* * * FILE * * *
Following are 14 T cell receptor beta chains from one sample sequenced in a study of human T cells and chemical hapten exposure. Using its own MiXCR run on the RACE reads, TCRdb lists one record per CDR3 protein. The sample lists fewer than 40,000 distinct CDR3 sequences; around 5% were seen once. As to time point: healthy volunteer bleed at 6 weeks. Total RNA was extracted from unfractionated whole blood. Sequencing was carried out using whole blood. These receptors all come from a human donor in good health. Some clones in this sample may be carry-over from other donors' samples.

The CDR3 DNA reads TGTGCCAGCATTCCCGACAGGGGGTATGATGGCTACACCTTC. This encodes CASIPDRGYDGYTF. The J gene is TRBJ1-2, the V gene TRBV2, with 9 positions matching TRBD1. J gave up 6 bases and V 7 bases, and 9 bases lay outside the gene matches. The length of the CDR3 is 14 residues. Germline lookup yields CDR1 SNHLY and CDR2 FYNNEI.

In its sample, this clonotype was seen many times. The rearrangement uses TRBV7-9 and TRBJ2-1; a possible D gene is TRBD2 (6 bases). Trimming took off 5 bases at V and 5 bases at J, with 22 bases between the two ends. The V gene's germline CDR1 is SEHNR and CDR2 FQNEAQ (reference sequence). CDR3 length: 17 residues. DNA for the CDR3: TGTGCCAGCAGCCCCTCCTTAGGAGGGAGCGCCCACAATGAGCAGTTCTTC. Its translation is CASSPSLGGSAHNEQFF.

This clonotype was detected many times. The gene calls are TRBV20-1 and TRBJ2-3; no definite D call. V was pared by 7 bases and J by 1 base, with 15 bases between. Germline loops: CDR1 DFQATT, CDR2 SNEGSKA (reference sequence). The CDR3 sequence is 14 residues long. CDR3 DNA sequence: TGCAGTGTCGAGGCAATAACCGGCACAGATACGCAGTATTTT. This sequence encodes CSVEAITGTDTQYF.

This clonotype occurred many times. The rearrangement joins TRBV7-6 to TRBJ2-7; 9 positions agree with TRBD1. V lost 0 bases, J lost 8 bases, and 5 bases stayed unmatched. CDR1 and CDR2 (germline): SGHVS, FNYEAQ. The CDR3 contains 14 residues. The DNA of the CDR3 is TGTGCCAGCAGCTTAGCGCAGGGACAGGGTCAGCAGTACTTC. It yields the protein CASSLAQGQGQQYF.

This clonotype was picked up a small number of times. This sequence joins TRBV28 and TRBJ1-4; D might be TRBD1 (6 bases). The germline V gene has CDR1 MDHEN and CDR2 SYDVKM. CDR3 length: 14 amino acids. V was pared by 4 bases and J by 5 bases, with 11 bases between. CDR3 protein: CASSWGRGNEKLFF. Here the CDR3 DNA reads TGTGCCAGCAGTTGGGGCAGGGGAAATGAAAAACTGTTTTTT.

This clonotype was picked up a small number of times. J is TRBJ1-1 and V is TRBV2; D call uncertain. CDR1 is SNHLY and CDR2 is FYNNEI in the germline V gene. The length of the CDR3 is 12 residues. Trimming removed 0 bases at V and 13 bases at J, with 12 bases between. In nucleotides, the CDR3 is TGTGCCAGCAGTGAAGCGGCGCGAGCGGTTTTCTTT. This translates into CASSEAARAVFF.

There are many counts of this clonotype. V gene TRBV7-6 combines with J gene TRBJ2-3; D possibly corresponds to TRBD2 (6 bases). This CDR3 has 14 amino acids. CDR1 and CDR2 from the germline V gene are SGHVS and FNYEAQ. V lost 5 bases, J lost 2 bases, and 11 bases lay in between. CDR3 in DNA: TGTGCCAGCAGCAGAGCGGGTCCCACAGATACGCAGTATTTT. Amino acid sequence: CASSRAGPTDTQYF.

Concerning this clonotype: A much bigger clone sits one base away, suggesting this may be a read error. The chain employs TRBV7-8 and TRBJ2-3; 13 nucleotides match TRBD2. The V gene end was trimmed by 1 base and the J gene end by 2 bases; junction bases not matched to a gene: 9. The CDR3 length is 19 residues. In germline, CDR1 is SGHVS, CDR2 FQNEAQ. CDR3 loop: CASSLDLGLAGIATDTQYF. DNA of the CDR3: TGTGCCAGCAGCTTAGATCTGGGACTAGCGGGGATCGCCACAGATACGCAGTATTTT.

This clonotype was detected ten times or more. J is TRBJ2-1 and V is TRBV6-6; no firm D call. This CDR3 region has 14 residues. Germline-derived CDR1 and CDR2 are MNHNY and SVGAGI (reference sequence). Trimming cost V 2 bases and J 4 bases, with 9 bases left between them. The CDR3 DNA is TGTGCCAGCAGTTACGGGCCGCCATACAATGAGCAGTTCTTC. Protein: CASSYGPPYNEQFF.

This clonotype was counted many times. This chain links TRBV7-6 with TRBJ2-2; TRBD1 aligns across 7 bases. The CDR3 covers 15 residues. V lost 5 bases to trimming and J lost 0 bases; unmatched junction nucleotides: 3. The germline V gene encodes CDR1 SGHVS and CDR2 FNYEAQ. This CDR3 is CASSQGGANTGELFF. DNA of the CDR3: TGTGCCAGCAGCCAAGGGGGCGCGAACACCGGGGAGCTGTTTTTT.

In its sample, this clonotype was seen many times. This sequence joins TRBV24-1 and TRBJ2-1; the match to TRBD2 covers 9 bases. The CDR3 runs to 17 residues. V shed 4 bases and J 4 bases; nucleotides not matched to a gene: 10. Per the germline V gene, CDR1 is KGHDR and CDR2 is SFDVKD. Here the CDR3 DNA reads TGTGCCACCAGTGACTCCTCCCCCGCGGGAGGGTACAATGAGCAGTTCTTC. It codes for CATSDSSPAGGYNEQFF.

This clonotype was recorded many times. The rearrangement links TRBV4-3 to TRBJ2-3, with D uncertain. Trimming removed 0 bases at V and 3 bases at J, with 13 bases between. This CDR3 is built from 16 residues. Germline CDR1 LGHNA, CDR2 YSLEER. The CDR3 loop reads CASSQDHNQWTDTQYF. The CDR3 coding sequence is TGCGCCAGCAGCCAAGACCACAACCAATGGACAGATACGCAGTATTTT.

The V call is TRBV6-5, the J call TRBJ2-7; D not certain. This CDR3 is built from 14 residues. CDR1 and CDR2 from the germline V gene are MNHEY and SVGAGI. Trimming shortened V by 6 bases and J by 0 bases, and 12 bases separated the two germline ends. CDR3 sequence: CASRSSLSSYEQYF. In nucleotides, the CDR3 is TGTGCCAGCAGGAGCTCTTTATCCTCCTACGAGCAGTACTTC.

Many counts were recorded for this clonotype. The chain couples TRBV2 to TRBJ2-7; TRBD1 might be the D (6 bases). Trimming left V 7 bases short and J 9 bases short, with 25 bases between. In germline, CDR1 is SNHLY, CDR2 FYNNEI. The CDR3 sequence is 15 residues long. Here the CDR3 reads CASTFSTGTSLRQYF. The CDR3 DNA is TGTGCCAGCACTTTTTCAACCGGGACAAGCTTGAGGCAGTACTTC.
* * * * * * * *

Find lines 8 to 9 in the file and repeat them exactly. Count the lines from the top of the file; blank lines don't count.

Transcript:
There are many counts of this clonotype. V gene TRBV7-6 combines with J gene TRBJ2-3; D possibly corresponds to TRBD2 (6 bases). This CDR3 has 14 amino acids. CDR1 and CDR2 from the germline V gene are SGHVS and FNYEAQ. V lost 5 bases, J lost 2 bases, and 11 bases lay in between. CDR3 in DNA: TGTGCCAGCAGCAGAGCGGGTCCCACAGATACGCAGTATTTT. Amino acid sequence: CASSRAGPTDTQYF.

Concerning this clonotype: A much bigger clone sits one base away, suggesting this may be a read error. The chain employs TRBV7-8 and TRBJ2-3; 13 nucleotides match TRBD2. The V gene end was trimmed by 1 base and the J gene end by 2 bases; junction bases not matched to a gene: 9. The CDR3 length is 19 residues. In germline, CDR1 is SGHVS, CDR2 FQNEAQ. CDR3 loop: CASSLDLGLAGIATDTQYF. DNA of the CDR3: TGTGCCAGCAGCTTAGATCTGGGACTAGCGGGGATCGCCACAGATACGCAGTATTTT.